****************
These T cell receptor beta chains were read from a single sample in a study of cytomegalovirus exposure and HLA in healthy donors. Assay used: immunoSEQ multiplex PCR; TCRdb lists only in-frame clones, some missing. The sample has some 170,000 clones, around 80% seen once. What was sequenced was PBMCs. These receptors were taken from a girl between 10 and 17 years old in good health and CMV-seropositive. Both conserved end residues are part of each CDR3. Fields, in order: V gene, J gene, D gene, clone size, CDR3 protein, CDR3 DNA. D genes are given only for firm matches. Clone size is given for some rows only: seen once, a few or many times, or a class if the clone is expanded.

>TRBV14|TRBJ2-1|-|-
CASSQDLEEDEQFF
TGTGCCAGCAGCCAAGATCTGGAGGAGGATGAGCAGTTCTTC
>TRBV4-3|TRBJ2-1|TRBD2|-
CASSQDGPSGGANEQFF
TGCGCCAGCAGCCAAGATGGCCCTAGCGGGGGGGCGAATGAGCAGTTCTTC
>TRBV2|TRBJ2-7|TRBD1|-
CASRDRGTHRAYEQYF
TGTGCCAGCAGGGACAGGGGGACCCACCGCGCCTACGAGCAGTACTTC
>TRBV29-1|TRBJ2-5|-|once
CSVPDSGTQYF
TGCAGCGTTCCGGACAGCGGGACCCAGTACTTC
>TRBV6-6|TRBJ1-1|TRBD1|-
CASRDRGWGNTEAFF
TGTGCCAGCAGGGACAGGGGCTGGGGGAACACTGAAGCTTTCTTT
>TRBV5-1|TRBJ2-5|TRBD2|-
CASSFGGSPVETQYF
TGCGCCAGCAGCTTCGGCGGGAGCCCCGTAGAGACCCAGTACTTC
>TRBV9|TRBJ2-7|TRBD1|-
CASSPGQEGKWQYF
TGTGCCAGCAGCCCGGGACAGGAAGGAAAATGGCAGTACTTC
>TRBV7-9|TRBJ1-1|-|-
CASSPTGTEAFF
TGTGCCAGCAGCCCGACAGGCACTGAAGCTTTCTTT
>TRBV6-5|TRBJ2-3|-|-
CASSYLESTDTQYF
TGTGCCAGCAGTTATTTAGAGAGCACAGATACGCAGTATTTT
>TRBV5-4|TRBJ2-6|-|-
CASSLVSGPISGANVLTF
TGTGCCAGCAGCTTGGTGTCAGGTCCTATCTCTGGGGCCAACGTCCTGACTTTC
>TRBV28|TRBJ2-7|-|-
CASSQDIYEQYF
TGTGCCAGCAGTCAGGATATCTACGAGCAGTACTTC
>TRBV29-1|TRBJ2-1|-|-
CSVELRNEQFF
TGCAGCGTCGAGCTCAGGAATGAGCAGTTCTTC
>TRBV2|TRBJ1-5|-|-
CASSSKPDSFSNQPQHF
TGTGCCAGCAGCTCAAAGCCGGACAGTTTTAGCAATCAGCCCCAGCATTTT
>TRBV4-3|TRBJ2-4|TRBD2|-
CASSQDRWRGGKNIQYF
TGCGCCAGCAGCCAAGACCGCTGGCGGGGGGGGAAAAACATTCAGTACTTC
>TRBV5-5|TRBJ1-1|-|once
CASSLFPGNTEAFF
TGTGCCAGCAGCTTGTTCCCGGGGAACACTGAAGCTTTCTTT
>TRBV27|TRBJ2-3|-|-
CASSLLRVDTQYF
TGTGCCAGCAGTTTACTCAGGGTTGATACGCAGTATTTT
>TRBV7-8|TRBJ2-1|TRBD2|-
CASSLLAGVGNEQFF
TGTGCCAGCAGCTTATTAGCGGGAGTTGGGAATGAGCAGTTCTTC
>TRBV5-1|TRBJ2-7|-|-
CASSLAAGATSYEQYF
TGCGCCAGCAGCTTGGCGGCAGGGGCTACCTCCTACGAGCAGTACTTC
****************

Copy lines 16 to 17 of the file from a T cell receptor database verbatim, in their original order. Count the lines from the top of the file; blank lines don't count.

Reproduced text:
TGTGCCAGCAGGGACAGGGGCTGGGGGAACACTGAAGCTTTCTTT
>TRBV5-1|TRBJ2-5|TRBD2|-